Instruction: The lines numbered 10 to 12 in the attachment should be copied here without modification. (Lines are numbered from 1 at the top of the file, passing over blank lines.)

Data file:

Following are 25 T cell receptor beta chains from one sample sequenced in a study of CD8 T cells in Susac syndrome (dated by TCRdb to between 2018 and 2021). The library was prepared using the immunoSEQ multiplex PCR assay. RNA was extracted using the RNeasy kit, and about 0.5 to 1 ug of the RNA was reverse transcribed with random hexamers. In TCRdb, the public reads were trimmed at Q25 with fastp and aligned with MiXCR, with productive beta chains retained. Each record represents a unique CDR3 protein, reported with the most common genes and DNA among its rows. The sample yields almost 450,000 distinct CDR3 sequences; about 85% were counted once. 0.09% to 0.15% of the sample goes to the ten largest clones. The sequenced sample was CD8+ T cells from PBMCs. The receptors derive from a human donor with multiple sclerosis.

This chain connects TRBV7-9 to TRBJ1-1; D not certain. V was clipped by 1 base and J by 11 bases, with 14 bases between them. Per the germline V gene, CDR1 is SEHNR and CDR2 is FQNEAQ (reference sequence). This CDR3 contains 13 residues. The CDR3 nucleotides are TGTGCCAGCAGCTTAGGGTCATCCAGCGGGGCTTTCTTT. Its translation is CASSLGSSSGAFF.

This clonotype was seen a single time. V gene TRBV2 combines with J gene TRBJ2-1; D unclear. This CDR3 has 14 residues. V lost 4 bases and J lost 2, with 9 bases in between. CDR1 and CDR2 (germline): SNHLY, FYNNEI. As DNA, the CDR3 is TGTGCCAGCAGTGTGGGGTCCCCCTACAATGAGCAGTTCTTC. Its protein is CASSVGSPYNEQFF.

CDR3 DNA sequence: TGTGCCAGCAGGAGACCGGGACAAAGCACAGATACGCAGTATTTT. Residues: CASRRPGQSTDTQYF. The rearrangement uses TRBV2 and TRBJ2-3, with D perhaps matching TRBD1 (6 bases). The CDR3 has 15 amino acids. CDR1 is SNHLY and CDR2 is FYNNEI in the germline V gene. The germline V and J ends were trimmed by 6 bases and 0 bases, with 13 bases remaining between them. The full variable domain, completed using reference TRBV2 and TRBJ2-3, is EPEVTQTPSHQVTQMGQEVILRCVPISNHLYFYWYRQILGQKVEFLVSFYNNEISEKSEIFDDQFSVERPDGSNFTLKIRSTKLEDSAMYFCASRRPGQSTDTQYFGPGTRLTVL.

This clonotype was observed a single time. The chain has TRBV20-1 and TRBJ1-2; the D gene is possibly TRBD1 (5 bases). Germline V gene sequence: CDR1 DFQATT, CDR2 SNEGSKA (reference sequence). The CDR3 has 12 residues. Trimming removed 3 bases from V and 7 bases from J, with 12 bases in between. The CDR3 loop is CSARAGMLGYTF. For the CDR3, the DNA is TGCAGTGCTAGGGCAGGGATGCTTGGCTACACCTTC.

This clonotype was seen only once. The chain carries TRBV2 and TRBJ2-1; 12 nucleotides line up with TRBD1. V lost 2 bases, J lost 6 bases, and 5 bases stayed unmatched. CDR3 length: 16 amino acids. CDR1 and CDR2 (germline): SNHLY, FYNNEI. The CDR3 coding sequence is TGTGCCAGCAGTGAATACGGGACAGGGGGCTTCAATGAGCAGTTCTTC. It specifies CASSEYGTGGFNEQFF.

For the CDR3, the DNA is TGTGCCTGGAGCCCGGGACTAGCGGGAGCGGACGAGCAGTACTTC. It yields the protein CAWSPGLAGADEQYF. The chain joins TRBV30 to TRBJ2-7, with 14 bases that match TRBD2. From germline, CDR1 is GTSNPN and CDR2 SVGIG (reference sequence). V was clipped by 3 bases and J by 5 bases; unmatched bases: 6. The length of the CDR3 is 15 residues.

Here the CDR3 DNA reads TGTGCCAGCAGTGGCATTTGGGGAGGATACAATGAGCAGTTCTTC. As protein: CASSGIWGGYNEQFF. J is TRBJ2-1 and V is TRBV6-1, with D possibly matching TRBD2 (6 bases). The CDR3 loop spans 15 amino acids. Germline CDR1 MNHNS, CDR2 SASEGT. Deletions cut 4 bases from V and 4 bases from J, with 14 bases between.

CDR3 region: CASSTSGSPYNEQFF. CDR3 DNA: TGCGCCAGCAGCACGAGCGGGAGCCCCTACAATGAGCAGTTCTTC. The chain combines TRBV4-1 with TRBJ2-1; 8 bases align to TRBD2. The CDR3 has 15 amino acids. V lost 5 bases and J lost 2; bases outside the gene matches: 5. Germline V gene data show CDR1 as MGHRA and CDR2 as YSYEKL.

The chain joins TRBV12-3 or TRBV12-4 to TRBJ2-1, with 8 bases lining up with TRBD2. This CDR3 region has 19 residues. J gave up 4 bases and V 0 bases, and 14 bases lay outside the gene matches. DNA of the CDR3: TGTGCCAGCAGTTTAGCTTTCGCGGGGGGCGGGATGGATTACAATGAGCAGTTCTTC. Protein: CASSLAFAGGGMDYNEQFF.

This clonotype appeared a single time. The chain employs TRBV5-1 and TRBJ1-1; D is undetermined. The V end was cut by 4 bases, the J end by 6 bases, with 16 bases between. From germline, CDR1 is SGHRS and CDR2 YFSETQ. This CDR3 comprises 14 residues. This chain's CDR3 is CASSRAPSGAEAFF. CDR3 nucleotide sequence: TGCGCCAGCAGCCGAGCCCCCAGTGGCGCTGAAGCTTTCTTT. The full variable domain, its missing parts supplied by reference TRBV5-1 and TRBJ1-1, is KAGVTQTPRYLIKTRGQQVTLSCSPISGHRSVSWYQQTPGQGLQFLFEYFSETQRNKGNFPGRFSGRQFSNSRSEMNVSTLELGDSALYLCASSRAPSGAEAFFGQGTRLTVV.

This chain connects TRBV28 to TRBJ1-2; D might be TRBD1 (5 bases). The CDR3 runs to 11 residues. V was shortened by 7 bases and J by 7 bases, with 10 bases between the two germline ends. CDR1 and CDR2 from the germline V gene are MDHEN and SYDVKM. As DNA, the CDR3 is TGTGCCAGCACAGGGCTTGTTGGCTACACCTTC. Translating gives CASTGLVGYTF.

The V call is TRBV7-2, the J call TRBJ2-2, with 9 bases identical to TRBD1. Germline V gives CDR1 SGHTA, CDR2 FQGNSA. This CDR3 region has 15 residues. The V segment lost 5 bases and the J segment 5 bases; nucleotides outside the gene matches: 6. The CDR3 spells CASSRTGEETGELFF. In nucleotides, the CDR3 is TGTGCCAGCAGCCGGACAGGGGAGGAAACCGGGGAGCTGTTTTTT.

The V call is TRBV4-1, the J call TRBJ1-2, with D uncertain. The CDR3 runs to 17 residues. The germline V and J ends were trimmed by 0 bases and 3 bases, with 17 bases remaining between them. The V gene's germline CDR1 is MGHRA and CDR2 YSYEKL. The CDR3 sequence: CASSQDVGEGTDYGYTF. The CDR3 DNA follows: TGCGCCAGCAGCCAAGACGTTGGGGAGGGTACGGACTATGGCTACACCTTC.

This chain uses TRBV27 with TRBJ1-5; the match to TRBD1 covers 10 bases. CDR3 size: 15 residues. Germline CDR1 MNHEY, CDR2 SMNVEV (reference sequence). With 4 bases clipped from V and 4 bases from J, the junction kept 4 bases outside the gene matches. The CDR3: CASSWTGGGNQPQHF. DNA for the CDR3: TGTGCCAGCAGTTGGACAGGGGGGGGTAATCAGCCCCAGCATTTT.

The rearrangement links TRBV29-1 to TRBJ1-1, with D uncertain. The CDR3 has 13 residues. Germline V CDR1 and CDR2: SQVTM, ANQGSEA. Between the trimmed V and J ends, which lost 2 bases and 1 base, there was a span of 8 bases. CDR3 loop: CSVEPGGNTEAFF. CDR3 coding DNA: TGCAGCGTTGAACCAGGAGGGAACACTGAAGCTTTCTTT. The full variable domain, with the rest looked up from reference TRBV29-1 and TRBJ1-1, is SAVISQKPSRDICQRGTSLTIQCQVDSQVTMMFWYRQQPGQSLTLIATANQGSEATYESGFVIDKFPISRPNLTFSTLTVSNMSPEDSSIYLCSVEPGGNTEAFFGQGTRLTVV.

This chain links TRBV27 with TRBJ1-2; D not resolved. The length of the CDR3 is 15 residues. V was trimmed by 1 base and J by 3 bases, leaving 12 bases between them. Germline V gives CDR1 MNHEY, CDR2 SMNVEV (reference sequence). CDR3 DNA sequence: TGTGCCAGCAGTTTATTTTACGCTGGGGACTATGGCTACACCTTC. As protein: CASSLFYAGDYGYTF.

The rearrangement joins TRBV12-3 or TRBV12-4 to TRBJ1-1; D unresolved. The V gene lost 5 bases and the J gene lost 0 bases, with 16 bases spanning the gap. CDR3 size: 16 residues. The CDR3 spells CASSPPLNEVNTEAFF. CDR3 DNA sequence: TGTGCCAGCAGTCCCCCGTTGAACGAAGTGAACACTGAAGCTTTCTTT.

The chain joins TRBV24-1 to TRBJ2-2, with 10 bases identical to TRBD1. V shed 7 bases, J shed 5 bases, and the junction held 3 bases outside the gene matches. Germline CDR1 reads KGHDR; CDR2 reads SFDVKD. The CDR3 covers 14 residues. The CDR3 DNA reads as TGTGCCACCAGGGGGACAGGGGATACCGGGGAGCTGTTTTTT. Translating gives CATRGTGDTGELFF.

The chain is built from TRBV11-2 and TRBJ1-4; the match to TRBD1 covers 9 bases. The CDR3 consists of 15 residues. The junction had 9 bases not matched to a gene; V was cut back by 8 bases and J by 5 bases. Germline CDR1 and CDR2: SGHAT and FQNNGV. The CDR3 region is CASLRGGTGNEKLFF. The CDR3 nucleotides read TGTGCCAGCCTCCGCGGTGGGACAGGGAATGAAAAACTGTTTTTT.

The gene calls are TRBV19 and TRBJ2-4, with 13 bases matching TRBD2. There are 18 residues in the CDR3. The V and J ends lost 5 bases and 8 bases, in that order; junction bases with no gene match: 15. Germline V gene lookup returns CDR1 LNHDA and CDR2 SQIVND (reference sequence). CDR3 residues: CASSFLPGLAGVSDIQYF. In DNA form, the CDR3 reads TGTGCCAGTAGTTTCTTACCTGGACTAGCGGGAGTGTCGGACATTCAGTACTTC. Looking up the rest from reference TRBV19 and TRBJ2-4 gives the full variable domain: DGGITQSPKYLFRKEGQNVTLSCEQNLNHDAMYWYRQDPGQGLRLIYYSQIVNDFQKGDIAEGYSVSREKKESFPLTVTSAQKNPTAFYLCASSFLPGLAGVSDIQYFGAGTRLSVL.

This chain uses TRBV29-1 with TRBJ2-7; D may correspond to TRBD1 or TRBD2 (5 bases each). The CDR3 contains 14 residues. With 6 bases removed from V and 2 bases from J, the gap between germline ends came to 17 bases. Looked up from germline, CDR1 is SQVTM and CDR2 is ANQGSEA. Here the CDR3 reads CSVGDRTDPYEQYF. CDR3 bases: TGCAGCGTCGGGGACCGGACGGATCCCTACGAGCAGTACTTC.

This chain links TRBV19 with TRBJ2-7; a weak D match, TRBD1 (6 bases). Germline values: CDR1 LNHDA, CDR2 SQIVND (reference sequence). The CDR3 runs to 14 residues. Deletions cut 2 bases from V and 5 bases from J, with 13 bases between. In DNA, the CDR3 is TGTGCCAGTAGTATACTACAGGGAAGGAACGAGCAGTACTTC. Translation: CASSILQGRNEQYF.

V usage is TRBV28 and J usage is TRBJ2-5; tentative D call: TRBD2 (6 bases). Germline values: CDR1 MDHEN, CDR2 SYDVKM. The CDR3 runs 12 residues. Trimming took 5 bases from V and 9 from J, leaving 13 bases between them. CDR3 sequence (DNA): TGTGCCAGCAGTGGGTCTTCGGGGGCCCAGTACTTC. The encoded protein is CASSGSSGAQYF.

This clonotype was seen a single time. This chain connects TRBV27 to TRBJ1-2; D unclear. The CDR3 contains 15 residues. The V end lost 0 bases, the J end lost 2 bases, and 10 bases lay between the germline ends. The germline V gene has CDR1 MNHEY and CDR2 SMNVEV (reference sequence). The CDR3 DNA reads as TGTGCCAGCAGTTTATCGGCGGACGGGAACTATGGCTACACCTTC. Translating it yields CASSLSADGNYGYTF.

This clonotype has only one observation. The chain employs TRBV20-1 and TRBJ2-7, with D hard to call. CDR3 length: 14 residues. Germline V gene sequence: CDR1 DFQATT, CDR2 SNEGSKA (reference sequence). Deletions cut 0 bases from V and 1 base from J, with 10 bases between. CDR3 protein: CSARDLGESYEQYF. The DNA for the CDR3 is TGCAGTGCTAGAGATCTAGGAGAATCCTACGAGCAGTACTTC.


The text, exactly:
The chain joins TRBV12-3 or TRBV12-4 to TRBJ2-1, with 8 bases lining up with TRBD2. This CDR3 region has 19 residues. J gave up 4 bases and V 0 bases, and 14 bases lay outside the gene matches. DNA of the CDR3: TGTGCCAGCAGTTTAGCTTTCGCGGGGGGCGGGATGGATTACAATGAGCAGTTCTTC. Protein: CASSLAFAGGGMDYNEQFF.

This clonotype appeared a single time. The chain employs TRBV5-1 and TRBJ1-1; D is undetermined. The V end was cut by 4 bases, the J end by 6 bases, with 16 bases between. From germline, CDR1 is SGHRS and CDR2 YFSETQ. This CDR3 comprises 14 residues. This chain's CDR3 is CASSRAPSGAEAFF. CDR3 nucleotide sequence: TGCGCCAGCAGCCGAGCCCCCAGTGGCGCTGAAGCTTTCTTT. The full variable domain, its missing parts supplied by reference TRBV5-1 and TRBJ1-1, is KAGVTQTPRYLIKTRGQQVTLSCSPISGHRSVSWYQQTPGQGLQFLFEYFSETQRNKGNFPGRFSGRQFSNSRSEMNVSTLELGDSALYLCASSRAPSGAEAFFGQGTRLTVV.

This chain connects TRBV28 to TRBJ1-2; D might be TRBD1 (5 bases). The CDR3 runs to 11 residues. V was shortened by 7 bases and J by 7 bases, with 10 bases between the two germline ends. CDR1 and CDR2 from the germline V gene are MDHEN and SYDVKM. As DNA, the CDR3 is TGTGCCAGCACAGGGCTTGTTGGCTACACCTTC. Translating gives CASTGLVGYTF.